Historical crime fiction novels typically lean towards the gentler end of the murder / mystery / suspense spectrum. Not this one. It is every bit as grim and grisly as a contemporary noir novel, and reveals characters as morally corrupt and callously cruel as any modern serial-killer thriller.
But there’s much more to this gory story than straightforward shock tactics – the bleak brutality of the time, the place and the prevailing personalities create an ideal backdrop to exhibit their exact opposite. In the worst situations, the light of the righteous shines the brightest.
However, I suspect that readers who enjoy less stressful historical whodunnits – like the Brother Cadfael or Shardlake series – might find The Wolf heavy going. It’s set in the squalid backstreets of Stockholm, during the final decade of the 18th century, amid a deprived population who’ve been impoverished by conflict and corruption. Our mismatched detectives are an antisocial intellectual with no future (he’s dying of consumption) and a crippled soldier who’s plagued by his past (alcoholic, violent, hopeless). Their gruesome task is to see justice done for a murdered man – tricky, as he’s been horribly tortured for months, mutilated beyond recognition. If that sounds pretty nasty… well, I did say it was strong stuff.
The storytelling, however, is simply superb. Author Niklas Natt och Dag abandons the conventions of a procedural investigation and instead presents a series of stunning character sketches. These propel the plot at a prodigious pace while vividly bringing to life the casual cruelty of the time, which in turn illuminates the lives of the pivotal players. A few of these people defy their destinies to prove Nietzsche correct – events do not overwhelm them and they are instead made stronger, tempered by pitiless adversity.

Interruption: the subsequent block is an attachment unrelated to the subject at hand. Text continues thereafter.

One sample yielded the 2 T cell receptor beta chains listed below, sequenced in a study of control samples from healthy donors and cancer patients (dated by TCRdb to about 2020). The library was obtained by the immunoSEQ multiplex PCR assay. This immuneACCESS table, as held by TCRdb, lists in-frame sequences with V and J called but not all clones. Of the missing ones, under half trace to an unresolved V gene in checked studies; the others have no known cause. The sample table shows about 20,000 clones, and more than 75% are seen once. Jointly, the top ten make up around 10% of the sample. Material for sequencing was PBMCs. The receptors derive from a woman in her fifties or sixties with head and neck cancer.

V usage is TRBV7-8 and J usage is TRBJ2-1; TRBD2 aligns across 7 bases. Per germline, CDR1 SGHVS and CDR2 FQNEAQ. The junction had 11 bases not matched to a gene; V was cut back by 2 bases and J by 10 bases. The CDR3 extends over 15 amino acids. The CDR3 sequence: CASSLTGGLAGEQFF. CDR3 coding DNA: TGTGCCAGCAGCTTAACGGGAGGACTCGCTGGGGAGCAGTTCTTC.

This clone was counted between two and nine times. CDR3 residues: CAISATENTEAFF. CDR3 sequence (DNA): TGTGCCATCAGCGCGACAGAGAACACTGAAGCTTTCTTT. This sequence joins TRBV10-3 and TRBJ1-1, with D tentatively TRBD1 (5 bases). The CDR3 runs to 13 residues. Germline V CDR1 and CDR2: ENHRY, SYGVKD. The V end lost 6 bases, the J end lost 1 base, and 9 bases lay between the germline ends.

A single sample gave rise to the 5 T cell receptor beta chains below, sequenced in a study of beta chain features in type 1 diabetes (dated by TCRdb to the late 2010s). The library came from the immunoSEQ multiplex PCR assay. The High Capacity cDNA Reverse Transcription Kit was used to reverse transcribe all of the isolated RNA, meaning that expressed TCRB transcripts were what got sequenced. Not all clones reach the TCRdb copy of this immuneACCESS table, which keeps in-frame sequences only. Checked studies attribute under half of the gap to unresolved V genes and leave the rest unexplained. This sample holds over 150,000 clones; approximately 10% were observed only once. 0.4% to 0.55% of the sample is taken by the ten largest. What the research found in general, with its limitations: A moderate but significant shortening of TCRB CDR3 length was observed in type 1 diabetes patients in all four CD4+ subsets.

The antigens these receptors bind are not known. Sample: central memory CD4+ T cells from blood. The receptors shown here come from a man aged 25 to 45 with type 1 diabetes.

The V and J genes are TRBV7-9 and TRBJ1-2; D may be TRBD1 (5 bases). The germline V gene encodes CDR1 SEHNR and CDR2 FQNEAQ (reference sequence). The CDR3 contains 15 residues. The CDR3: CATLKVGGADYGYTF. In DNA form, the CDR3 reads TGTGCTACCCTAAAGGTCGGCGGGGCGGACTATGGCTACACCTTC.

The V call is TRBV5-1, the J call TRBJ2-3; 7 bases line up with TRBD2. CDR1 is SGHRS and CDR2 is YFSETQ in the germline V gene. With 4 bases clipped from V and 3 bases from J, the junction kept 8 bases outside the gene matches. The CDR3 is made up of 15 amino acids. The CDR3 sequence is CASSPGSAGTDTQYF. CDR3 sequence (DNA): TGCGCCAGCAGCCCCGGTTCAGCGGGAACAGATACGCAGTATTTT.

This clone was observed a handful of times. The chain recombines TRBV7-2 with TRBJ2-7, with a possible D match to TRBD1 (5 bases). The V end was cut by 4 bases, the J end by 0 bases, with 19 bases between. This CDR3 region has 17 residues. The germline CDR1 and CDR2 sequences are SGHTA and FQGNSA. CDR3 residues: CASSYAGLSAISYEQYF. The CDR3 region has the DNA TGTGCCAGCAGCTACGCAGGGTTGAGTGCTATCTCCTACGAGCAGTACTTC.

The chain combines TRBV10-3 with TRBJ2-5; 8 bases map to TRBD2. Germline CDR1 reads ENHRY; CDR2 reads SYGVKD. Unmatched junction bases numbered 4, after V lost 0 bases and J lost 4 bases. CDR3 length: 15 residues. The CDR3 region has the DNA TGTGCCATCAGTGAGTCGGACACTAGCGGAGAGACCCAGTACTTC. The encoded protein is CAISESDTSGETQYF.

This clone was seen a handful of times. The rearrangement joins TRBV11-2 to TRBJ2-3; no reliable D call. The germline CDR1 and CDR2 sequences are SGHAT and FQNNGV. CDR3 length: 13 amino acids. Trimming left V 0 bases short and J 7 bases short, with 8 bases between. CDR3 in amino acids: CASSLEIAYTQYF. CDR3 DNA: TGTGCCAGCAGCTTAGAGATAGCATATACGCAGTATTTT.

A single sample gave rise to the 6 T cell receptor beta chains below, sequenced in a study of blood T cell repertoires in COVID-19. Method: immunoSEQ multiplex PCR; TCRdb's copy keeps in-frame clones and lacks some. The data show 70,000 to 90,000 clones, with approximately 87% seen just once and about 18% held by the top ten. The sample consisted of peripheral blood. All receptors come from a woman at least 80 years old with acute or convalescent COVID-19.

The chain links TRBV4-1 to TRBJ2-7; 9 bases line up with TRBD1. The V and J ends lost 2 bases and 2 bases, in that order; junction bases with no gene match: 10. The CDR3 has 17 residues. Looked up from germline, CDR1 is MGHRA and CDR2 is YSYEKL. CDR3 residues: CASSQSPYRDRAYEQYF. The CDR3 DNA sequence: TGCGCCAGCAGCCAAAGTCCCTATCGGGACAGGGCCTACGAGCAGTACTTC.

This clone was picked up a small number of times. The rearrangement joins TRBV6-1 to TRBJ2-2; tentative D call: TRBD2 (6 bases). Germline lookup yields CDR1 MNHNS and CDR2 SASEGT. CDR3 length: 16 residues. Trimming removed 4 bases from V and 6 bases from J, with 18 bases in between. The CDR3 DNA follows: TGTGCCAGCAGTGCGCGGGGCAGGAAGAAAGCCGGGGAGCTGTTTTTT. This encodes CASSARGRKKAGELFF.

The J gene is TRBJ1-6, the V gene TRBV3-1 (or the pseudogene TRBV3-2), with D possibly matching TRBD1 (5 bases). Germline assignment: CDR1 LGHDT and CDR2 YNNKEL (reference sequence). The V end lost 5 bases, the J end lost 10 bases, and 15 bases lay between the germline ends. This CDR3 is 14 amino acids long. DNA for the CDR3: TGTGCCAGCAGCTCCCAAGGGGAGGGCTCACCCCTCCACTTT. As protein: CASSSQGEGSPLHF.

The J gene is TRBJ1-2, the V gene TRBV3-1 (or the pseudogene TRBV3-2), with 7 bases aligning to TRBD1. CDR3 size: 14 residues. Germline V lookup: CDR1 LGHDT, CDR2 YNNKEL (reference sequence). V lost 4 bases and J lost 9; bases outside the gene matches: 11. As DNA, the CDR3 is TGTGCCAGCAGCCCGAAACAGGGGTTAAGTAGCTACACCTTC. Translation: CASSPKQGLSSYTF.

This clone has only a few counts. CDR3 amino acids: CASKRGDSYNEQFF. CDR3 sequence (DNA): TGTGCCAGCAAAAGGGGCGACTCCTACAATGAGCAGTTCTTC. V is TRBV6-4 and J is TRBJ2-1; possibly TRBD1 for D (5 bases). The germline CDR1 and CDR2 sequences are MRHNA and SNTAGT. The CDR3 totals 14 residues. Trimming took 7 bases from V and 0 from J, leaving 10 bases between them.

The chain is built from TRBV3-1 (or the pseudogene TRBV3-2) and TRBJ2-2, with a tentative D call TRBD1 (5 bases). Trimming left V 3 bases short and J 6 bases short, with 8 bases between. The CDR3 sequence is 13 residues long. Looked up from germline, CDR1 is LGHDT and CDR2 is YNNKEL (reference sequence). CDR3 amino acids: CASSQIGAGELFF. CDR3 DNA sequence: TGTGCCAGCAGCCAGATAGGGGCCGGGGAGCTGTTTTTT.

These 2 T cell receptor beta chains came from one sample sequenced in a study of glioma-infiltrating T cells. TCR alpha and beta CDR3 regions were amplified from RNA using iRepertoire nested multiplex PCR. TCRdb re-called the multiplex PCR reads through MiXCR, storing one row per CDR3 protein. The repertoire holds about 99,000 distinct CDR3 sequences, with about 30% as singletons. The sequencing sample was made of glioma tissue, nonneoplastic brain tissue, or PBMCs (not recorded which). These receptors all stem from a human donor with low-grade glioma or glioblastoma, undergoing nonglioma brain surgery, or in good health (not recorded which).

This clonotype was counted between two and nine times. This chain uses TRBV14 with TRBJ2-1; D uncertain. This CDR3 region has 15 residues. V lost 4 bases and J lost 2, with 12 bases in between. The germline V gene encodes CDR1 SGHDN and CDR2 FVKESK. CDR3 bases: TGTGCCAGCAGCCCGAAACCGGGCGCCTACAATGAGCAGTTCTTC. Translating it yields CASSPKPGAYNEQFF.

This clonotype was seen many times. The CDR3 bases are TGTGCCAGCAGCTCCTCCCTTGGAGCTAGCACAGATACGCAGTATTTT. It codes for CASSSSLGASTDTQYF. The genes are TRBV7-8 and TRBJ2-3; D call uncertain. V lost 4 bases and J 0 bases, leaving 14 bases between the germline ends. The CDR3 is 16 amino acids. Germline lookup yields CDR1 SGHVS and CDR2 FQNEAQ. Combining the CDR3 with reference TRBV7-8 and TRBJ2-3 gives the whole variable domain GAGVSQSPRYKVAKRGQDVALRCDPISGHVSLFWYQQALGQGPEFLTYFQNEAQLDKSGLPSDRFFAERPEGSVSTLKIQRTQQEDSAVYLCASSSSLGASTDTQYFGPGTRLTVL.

We’re shown the evolution of the mystery from multiple overlapping perspectives. Each episode reveals tantalising fragments of the truth but leaves other characters dangling in dire peril. This has to be the mostest page-turningest historical novel I’ve ever read.
Even so, there are moments when the story was all but submerged under a metric tonne of factual background. Some of it was crucial to understanding the subtle intricacies of the tale, especially the political situation which underpins the period. But the naval battle in particular was overlong, and added little to the narrative.
That flaw is more than counterbalanced by the simply brilliant final chapters. Many books are described as ‘unputdownable’ but in this case it was true: the ending is one of those conclusions where you can hardly bear to look but won’t sleep until it’s over.
Just for once, the people who hand out awards got it 100% right when they rated The Wolf as the best debut crime novel of the year.
Reviewed by Rowena Hoseason
The Wolf And The Watchman by Niklas Natt och Dag is available at Amazon
Imagine what might happen if the Girl With The Dragon Tattoo came up against Jack Reacher…
…find THE CORRUPTION OF CHASTITY at Amazon